Monday 11 November 2019


“When we weren’t called ‘the bastard kids’ we were known as ‘Kinsey-Barnsey, whose father killed your mother...”

Nineteen days before his fifth birthday, Chris Kinsey was involved a nightmare scene: his father stabbed his mother to death while he was in the next room. With their father swiftly convicted, Chris and his seven siblings were split up between various members of their extended family.

Incredibly, his father served only one and a half years of his sentence. In the close-knit but poverty-stricken community of 1970s Port Talbot, upon his release he was pressured to take back responsibility for his children – particularly when he moved in with a new partner.

He only did so for two of his children: Chris and his younger brother, Neil. Chris was never reunited with his brothers and sisters in the same household.

Both adults were physically abusive, both to the children and each other. They took no responsibility for feeding the brothers. Chris recalls that without school dinners, and the charity of their neighbours, they would probably not have survived.

When Chris was eight, his father returned to jail – for battering his partner nearly to death. Tragically, Chris was once again witness to the aftermath of the attack:

“Blood everywhere, up the walls, on the bed, the floors, all over the room.
I thought she was dead and he was out getting rid of her. I thought, ‘He’s killed her, locked us in the house and he’s getting rid of her.’ ”

For the rest of his childhood, Chris was in care. He left school at sixteen, and found himself an honest job in the local steelworks. The year was 1981, and months later he was made redundant – along with 18,000 others in the Port Talbot area.

At seventeen-and-a-half, Chris moved to live with his eldest sister in the midlands. There, he soon found himself in the world of petty crime and casual drug abuse. After eight wild years, and the death of a close friend to overdose, he was given a lifeline by an employer he met down the pub.

Now in his fifties, Chris is happily married, a father of two, and working for Jaguar-Land Rover. He has broken the cycle of abuse. He has built a life to be proud of. As such, it was to his surprise when he felt the urge to return to the traumas of his past, and to write them down in a book.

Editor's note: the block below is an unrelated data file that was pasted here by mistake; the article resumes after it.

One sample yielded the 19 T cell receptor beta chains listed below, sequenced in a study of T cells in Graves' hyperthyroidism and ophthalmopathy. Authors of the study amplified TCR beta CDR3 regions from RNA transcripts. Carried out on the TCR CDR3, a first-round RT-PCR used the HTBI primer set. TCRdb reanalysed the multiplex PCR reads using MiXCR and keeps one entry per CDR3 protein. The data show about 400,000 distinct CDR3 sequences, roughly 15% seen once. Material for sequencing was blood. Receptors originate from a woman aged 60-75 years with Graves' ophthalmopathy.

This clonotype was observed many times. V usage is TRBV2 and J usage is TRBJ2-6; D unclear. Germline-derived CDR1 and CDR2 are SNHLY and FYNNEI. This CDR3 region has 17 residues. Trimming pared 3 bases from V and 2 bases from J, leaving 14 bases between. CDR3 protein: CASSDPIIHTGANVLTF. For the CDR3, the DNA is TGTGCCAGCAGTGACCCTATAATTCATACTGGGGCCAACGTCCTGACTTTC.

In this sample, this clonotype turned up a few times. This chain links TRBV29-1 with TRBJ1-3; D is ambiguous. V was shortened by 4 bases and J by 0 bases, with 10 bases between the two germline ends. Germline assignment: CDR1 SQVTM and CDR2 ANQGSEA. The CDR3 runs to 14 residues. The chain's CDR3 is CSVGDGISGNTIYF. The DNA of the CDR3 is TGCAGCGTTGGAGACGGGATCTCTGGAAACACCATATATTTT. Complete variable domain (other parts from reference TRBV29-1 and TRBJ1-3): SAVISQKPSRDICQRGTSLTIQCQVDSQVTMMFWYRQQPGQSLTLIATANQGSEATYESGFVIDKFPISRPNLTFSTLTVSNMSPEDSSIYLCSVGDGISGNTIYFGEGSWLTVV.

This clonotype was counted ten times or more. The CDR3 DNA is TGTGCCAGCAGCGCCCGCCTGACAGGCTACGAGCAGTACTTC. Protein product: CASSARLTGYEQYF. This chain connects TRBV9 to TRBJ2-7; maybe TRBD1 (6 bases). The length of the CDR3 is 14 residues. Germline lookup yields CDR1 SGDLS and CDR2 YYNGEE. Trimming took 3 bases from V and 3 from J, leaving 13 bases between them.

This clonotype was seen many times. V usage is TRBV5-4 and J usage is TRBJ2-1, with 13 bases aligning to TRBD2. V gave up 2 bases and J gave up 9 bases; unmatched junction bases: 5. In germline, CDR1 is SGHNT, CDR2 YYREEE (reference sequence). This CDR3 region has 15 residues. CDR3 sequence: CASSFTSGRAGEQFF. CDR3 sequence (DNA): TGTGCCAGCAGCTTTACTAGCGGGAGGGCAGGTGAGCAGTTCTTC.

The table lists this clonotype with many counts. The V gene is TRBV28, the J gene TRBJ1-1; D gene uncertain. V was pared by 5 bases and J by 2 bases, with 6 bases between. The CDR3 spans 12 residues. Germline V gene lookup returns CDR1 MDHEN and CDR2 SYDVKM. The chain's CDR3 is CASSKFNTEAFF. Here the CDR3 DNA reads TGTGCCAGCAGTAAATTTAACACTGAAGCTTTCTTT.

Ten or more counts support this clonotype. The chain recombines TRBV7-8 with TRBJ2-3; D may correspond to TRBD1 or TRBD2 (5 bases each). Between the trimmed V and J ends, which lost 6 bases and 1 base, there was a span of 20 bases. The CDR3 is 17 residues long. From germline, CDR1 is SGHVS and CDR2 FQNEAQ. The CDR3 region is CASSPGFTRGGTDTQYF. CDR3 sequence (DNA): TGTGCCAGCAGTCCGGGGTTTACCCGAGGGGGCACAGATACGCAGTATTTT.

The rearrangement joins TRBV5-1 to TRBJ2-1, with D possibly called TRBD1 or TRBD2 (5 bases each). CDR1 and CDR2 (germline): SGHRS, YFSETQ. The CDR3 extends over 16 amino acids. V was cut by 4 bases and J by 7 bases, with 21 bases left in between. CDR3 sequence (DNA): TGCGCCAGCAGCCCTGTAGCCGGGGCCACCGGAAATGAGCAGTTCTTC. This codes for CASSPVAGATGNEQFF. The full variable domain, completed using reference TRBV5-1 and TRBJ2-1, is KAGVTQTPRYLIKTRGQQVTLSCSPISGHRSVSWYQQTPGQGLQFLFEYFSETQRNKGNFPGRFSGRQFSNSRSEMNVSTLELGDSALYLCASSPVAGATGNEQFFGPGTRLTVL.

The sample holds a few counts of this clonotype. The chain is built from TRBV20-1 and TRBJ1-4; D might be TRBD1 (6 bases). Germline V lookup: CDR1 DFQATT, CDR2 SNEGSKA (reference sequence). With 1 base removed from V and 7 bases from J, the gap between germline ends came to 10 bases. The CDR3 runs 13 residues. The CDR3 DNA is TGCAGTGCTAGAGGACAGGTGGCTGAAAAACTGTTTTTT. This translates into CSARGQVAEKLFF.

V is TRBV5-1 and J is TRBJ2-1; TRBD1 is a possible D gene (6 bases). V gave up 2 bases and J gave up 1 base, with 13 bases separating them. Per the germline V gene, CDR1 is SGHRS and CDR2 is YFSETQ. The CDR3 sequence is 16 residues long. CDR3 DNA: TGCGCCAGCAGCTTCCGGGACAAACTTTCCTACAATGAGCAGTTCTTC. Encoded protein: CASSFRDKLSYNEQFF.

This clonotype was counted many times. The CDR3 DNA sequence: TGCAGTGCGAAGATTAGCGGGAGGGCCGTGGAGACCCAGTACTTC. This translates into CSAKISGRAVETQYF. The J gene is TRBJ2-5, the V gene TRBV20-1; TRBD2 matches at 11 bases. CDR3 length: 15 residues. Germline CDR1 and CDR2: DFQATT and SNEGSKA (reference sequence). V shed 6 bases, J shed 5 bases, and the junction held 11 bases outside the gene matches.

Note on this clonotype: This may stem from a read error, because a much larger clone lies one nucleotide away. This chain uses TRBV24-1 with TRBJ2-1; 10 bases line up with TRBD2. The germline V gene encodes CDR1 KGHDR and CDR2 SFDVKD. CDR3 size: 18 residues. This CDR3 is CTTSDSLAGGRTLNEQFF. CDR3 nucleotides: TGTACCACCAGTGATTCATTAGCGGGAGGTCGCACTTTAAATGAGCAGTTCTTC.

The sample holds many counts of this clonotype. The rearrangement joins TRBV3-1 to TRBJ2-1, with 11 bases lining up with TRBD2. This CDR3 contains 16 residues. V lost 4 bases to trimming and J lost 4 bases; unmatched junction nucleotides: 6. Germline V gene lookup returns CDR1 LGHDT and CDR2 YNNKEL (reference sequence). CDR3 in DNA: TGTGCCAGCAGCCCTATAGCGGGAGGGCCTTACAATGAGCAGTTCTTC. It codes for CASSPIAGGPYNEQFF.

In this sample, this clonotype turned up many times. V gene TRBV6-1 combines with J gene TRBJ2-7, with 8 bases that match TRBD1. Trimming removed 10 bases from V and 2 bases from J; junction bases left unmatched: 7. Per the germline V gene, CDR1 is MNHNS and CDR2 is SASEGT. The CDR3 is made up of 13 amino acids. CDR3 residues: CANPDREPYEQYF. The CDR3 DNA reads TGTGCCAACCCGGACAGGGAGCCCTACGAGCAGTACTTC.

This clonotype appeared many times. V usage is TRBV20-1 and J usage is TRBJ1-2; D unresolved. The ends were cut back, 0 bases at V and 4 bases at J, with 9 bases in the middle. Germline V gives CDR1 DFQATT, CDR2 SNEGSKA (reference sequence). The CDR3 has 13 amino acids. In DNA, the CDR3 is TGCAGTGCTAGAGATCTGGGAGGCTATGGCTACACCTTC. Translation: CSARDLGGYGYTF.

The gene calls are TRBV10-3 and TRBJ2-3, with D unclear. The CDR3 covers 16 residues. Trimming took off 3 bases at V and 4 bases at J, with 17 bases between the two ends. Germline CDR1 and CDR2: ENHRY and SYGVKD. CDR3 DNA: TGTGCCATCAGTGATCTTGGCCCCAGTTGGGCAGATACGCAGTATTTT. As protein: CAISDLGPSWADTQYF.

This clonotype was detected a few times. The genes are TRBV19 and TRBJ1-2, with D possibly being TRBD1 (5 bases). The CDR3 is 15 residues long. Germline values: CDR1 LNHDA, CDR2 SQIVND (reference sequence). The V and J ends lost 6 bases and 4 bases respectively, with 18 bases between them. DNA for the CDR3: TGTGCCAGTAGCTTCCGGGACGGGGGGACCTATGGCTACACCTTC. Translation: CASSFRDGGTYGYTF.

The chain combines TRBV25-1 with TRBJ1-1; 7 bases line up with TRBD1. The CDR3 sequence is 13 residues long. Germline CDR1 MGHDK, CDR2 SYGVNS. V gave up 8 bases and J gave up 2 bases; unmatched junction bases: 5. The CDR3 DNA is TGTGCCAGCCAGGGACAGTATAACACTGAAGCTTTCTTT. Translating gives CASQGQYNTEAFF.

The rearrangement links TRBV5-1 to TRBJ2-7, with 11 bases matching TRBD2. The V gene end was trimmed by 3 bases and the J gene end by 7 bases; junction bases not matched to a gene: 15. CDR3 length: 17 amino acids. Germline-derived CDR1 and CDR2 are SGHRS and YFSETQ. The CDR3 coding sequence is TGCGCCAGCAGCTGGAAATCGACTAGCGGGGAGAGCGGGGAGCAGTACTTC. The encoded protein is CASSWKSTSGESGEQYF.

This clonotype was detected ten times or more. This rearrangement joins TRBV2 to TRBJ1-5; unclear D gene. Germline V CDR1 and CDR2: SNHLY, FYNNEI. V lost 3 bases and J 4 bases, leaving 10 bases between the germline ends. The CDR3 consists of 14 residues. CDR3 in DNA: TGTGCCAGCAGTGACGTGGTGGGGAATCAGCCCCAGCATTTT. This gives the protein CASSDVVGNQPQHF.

As Chris explains:

“Of course you move forward, but these things are always with you. They’re part of who you are. The fear of being hungry that I had from childhood has stayed with me all my life. To this day, if I’m hungry and I don’t have something to eat, I get in a panic. As I grew older I began to wonder if there was something I could do to excise the ghosts. That was the start of writing my novel, A Dish Best Served Cold?.”

As could be expected, “excising the ghosts” brought up a lot of unresolved emotions for Chris. Soon he realised, although the narrative of his book remained close to HIS own experiences, a rather different ending was called for.

The main character, Sonny is me but not me. He’s eighteen but he has witnessed murder, violence, crime... But where our stories diverge is our reactions. Where I broke free, Sonny hits back. He tries to take revenge. I didn’t go down Sonny’s path – but I understand his reasons for walking it. The title of my book is A Dish Best Served Cold? I added the question mark to emphasise the ambiguity in this statement. For Sonny, revenge is actually a dish best served ‘hot’.”

Although the abuse, tragedy, and poverty of Chris’ own upbringing is all to be found in his book – as well as violence depicted with shockingly visceral sense of reality – Chris is keen to point out that the story is also one of hope. At the core of the narrative is a heartfelt love story, and Chris’ own young hope of breaking free and raising a family inspires Sonny too.

“Against the odds, my life today is infinitely better than I could ever have expected as a child. And that’s because of my fantastic wife; her son, Tom; and mine, CJ. Sonny – an angry, desperate young man, is the kind of character some people might cross the road to avoid. But I wanted the reader to know that behind Sonny’s troubled exterior, behind all his rage, he’s the same as everybody else – all he needs is to be loved, and a place to feel safe.”

A DishBest Served Cold, by Chris Kinsey, is released on the 31st October 2019, by Candy Jar Books

For all enquiries, please contact Shaun at

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